“I know more about dogs because I’ve partnered with one, but there’s still a lot I don’t know so I read up as much as I can, often from books. The internet also has a wealth of information.”

    “Having a dog is not unlike having a child. It’s easy to say you want to start a family when your only experience with children is the odd times you play with your friends’ babies. Parenthood means being there for the good and the bad, dealing with the dirty diapers and baby tantrums – the full monty basically.” Chi compared pet ownership to parenting. “Likewise, owning a pet means you have to take care of it for the rest of its life, and that means taking your dog to the vet when it’s sick, and trying to keep it comfortable when it is past its prime.” In fact, Chi showed up dog-less and the Pawprint team was naturally a bit disappointed. He explained that on such an unusually warm day – 24°C in January, unusual indeed – he’d rather not put a 12-year-old, senior dog through the ordeal of long drives and tiring expeditions in an unfamiliar park. 

    It would have been splendid had we been able to stay and chat with the officers (and play with the dogs) for the rest of the day but sadly it wasn’t our day off. As we bid a fond farewell to the group, Mu-mu was slowing warming to his fellow canines and we envied the dogs playing the day away on such a beautiful January afternoon.


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  • Focus                          Up North and Beyond                                             12 - 15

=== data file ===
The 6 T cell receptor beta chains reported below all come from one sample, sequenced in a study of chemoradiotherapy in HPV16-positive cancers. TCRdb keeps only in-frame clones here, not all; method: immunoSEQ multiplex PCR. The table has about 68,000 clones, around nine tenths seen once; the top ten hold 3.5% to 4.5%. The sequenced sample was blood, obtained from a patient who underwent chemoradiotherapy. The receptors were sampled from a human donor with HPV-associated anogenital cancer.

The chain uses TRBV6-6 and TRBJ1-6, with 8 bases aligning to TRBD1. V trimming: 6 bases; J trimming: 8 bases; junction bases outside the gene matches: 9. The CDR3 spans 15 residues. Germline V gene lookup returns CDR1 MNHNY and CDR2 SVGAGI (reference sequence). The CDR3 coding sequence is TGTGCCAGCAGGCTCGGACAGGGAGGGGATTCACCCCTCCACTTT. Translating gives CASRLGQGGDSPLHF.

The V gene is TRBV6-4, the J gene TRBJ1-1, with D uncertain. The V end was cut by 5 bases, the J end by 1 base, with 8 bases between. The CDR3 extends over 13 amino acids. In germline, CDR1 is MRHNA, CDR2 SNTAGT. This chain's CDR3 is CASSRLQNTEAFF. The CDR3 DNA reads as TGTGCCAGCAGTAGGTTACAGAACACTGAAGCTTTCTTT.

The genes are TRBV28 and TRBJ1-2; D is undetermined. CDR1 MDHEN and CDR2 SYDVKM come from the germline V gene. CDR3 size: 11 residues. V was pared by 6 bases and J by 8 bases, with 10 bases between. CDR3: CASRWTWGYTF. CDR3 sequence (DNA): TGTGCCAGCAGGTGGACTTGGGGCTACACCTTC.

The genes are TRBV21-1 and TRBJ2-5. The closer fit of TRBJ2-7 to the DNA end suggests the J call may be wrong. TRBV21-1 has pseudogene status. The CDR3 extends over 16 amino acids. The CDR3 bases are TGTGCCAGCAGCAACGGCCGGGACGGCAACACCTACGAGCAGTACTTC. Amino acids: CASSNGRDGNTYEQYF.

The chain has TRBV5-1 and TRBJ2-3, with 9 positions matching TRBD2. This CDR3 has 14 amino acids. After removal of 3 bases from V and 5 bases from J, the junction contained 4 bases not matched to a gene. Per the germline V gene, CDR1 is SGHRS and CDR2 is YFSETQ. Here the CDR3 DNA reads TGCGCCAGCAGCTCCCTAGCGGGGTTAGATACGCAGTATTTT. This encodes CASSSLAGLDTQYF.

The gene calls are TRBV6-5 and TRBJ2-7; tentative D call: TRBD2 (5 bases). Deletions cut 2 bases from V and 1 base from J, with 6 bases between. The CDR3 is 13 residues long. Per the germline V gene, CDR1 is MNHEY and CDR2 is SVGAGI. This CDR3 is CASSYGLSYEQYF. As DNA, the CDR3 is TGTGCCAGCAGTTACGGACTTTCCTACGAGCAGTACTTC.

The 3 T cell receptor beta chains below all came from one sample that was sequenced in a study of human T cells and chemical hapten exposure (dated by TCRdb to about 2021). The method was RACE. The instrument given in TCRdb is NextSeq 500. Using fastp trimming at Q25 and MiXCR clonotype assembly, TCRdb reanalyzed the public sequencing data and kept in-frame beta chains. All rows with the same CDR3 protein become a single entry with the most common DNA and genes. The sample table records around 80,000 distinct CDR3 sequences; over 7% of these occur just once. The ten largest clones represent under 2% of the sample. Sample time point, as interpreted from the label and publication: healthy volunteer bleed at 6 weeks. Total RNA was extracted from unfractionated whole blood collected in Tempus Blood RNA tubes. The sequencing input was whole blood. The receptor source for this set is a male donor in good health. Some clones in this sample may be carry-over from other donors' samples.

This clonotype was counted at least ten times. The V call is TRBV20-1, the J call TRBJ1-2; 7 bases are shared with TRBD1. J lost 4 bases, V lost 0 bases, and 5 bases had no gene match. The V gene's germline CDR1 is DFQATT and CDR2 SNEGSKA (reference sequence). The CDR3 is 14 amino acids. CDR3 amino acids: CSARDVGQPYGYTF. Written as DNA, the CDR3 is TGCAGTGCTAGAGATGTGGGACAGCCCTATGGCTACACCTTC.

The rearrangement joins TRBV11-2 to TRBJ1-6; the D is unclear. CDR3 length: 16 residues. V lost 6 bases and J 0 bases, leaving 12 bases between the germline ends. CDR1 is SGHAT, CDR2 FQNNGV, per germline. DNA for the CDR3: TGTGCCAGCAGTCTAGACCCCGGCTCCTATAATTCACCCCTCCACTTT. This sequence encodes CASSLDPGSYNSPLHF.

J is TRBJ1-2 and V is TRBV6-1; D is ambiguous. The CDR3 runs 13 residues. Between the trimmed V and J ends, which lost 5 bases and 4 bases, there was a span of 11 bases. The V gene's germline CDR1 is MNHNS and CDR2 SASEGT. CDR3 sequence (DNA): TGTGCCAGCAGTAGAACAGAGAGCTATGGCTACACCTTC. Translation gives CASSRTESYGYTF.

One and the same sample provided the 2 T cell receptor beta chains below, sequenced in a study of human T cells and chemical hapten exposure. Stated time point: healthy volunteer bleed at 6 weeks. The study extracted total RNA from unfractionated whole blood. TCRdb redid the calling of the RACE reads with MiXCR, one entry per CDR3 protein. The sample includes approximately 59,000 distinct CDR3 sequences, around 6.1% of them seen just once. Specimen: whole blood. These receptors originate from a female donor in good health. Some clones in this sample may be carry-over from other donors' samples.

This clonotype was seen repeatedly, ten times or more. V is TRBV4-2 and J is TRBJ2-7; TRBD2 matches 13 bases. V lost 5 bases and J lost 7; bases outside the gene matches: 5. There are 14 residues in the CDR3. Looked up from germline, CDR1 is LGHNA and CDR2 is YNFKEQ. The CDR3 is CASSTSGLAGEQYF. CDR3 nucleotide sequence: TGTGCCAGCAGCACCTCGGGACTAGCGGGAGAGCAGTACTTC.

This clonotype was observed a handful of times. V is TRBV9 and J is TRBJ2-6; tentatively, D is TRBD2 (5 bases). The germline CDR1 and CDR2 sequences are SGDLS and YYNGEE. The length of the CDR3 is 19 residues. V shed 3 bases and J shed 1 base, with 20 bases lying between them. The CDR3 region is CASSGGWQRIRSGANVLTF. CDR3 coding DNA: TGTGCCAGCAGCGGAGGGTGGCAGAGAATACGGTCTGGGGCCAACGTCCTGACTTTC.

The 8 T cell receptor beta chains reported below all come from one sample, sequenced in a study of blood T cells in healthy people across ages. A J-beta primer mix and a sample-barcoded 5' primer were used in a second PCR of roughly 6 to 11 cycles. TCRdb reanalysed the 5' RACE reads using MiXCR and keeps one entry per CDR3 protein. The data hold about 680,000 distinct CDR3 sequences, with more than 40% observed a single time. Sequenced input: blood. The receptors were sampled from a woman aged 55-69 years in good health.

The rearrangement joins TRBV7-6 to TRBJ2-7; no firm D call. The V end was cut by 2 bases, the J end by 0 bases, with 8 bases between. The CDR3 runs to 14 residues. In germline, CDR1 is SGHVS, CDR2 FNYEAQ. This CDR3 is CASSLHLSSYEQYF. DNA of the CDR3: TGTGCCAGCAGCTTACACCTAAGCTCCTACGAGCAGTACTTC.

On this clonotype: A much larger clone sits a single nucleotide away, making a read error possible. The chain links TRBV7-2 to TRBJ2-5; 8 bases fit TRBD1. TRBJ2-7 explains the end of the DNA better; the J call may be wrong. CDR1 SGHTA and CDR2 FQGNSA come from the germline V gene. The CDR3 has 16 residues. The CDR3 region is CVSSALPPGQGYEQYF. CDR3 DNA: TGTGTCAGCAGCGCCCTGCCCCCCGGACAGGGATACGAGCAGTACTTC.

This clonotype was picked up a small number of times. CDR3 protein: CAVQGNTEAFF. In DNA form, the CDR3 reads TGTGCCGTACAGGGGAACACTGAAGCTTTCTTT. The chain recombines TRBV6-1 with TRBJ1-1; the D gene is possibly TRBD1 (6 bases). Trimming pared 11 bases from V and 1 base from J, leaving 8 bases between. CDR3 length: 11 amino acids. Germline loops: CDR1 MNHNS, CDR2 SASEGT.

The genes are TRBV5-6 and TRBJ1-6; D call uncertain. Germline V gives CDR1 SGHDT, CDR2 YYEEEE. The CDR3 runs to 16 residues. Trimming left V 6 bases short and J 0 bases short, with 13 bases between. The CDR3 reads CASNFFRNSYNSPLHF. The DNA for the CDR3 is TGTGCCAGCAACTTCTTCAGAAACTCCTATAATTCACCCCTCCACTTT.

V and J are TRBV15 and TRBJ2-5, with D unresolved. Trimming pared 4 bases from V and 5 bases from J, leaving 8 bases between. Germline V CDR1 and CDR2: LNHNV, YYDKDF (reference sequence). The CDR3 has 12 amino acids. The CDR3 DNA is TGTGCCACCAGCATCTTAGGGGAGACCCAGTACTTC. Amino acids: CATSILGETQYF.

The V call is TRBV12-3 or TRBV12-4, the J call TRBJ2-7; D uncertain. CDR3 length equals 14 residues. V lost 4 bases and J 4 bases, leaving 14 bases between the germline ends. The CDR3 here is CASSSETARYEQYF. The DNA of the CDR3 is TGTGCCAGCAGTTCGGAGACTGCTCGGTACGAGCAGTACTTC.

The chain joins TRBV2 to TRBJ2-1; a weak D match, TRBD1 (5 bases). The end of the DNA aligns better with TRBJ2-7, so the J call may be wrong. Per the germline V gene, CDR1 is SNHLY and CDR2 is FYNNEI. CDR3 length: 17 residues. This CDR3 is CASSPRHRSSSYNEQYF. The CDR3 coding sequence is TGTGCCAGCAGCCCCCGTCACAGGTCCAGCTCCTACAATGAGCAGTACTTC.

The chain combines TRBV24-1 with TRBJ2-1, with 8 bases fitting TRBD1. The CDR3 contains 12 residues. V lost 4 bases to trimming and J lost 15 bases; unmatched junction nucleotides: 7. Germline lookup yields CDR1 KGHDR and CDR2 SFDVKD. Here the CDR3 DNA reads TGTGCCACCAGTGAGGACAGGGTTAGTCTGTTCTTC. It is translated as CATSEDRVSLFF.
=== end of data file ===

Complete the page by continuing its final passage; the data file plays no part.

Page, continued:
Up North and Beyond
    SPCA’s China Outreach programme extends our mission far beyond Hong Kong’s northern border.

    As the cast and crew of the SPCA X Tencent “Care for Life” project officially kick-started its production at a press conference in September 2012, our China Outreach programme has reached a significant milestone. This first ever joint animal welfare campaign by Tencent Video in China, Taiwan SPCA and SPCA (HK) is likely to make waves in the entire Greater China Region, raising public’s awareness on caring for and respecting animals.

    But before making waves in the region, China Outreach has been making ripples in China since its establishment in 2005. Working with schools, veterinary bodies, the Chinese government and like-minded individuals and groups, we have worked very hard to educate young minds and inspire changes in people’s attitude towards animals. In a land where dog-meat eating is commonplace, the concept of animal welfare is still very new, sometimes even foreign, to the average citizens. But the SPCA strongly believes that ideas can take hold and attitudes can change, which is why education is the core of our work in China.


    Reaching Schools